Editorial Simplified: Death in the Air | GS – III

Relevance : GS Paper III (Ecology & Environment)


Theme of the article

It is time clean air is made a front-line political issue.


Why has this issue cropped up?

Air pollution has killed an estimated 1.24 million people in India in 2017.


Impacts of air pollution

  • Millions of people are forced to lead morbid lives or face premature death due to bad air quality.
  • India’s national standard for ambient fine particulate matter, or PM2.5, is notoriously lax at 40 micrograms per cubic metre, but even so, 77% of the population was exposed to higher levels on average.
  • No State met the annual average exposure norm for PM2.5 of 10 micrograms per cubic metre set by the World Health Organisation.

Air pollution and life expectancy

  • If the country paid greater attention to ambient air quality and household air pollution, the researchers say, people living in the worst-affected States of Uttar Pradesh, Bihar, Rajasthan and Jharkhand could add more than 1.7 years to their life expectancy.
  • Similar gains would accrue nationwide, but it is regions with low social development, reflected partly in reliance on solid fuels for cooking, and those with ambient air pollution caused by stubble-burning, construction dust and unbridled motorisation such as Delhi that would benefit the most.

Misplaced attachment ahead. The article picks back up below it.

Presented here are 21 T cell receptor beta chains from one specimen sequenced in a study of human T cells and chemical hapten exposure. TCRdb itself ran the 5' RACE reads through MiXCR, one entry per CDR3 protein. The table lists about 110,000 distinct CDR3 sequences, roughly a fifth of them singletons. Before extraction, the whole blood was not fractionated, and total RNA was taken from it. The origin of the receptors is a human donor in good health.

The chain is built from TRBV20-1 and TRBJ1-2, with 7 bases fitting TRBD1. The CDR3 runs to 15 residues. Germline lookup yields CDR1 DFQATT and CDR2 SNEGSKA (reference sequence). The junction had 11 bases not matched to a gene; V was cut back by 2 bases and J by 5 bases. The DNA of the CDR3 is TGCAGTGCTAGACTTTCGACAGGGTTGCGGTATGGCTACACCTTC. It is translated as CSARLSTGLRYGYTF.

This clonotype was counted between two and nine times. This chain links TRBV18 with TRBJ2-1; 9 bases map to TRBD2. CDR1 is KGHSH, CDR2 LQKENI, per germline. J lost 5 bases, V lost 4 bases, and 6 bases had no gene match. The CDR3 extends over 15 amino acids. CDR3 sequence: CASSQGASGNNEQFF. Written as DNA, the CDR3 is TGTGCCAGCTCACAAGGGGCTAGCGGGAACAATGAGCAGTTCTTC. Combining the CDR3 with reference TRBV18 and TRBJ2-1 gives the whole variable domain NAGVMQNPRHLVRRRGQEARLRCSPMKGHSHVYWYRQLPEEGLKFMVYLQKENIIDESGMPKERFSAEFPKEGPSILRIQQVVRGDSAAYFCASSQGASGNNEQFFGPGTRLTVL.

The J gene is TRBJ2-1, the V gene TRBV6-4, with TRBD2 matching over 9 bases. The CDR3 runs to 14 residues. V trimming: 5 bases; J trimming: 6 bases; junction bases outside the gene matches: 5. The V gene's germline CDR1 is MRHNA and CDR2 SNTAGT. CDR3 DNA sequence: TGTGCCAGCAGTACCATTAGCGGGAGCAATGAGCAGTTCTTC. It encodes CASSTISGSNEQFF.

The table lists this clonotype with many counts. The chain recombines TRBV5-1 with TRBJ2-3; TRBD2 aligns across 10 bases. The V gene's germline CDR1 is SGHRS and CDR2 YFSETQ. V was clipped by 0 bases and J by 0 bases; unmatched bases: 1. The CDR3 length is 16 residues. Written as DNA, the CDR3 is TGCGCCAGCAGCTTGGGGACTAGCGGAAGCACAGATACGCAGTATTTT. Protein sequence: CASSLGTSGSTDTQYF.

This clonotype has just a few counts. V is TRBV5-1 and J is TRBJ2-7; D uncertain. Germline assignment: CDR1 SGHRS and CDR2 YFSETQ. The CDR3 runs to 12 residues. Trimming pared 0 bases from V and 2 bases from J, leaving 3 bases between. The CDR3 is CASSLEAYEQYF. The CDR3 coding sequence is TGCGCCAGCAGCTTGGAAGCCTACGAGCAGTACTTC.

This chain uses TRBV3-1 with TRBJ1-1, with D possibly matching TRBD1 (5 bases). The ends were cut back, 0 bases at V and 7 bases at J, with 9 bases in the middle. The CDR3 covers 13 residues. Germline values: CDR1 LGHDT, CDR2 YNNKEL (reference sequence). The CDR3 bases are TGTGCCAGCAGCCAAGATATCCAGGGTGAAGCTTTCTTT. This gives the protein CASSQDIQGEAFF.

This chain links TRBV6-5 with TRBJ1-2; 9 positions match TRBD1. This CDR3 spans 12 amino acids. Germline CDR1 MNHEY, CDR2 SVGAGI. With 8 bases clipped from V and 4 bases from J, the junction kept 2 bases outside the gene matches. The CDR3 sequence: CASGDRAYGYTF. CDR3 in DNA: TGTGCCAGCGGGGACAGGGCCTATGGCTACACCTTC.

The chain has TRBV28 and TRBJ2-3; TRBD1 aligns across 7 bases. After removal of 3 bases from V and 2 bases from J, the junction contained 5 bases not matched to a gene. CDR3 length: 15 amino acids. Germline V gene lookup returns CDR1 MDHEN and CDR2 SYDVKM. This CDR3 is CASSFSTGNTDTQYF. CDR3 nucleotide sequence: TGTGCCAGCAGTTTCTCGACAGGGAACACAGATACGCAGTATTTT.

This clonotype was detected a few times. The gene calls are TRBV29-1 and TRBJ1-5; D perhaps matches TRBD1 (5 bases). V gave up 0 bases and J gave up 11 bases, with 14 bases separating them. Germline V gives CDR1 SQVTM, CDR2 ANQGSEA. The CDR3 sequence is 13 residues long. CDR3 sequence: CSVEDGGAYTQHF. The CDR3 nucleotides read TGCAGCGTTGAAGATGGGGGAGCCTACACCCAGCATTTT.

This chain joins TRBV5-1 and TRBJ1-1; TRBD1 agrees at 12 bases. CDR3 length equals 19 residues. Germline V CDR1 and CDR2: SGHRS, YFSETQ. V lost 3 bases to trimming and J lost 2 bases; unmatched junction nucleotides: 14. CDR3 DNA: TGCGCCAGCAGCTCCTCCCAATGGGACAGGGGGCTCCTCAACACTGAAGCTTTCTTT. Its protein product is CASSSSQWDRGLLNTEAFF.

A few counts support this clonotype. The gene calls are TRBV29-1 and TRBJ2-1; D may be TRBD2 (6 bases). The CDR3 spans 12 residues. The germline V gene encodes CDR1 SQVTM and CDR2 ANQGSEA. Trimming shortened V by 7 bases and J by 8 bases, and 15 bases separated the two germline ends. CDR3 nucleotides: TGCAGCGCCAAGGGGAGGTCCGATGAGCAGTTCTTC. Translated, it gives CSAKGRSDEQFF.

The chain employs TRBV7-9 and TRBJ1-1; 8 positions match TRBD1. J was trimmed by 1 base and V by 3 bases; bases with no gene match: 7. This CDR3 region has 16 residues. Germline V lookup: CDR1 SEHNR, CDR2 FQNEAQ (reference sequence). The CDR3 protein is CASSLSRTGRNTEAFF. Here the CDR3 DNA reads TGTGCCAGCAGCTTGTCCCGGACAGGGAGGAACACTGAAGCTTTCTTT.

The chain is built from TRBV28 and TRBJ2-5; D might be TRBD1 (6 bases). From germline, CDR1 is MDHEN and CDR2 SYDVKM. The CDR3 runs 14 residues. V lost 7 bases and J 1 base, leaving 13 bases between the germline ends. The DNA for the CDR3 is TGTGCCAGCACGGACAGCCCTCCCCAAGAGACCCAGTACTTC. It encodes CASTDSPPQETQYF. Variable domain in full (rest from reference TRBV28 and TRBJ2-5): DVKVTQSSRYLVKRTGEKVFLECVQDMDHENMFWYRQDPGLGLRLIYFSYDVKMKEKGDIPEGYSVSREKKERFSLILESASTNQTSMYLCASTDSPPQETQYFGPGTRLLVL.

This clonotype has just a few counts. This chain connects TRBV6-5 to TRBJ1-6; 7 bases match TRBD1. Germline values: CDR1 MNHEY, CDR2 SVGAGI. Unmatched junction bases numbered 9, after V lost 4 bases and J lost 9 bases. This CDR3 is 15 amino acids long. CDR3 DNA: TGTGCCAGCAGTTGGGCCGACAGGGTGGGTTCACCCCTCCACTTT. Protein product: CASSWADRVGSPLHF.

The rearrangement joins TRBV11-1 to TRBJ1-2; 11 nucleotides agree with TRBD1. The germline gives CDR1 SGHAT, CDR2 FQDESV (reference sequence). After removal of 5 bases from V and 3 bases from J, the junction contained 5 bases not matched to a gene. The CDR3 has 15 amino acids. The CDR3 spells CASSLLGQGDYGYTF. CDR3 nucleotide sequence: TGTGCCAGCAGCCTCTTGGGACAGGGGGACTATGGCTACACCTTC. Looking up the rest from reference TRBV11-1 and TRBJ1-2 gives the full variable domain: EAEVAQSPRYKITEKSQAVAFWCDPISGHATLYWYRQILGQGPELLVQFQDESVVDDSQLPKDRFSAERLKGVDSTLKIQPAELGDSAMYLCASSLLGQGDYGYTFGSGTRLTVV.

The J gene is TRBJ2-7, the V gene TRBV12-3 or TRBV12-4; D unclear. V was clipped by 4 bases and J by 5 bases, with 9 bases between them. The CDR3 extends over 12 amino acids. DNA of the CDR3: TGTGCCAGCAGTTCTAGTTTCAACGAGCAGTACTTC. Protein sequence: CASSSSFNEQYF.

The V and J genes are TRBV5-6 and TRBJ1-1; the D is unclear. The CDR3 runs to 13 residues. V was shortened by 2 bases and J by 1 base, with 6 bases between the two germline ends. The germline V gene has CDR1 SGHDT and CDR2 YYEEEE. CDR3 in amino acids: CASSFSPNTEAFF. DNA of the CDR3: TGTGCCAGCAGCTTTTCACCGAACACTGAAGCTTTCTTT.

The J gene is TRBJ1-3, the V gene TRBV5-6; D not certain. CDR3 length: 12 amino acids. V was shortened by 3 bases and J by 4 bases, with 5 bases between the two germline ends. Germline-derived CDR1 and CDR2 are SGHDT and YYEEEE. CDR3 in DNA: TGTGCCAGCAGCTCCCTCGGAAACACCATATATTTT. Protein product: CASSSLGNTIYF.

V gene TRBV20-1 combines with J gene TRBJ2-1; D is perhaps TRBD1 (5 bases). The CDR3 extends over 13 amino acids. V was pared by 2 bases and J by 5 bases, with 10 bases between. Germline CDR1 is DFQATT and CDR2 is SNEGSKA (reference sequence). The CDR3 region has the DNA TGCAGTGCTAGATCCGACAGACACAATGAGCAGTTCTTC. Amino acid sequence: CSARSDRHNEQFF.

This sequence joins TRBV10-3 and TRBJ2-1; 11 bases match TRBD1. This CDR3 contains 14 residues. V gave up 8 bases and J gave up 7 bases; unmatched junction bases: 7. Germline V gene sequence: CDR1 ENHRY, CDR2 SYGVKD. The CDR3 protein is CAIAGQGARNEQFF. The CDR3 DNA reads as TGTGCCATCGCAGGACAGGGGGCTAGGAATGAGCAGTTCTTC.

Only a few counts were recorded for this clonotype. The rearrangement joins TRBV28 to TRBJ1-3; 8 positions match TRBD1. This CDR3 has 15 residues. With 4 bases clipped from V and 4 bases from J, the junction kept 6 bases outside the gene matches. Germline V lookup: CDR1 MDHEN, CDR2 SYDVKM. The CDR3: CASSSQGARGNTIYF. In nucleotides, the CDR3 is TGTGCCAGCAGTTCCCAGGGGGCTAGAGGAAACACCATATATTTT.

Way forward

  • Sustainable solutions must be found for stubble-burning and the use of solid fuels in households, the two major sources of pollution and State governments must be made accountable for this.
  • The Centre should work with Punjab and Haryana to ensure that the machinery already distributed to farmers and cooperatives to handle agricultural waste is in place and working.
  • A mechanism for rapid collection of farm residues has to be instituted. In fact, new approaches to recovering value from biomass could be the way forward. The proposal from a furniture-maker to convert straw into useful products will be keenly watched for its outcomes.
  • The potential of domestic biogas units, solar cookers and improved biomass cookstoves has to be explored, since they impose no additional expenditure on rural and less affluent households. Such measures should, of course, be complemented by strong control over urban sources of pollution.
  • India’s commitments under the Paris Agreement on climate change require a sharp reduction in particulates from fossil fuel
  • There are not enough ground-level monitoring stations for PM2.5, and studies primarily use satellite imagery and modelling to project health impacts. This needs to be improved for real-time measurement of pollution should be employed.

Conclusion

Rapid progress on clean air now depends on citizens making it a front-line political issue.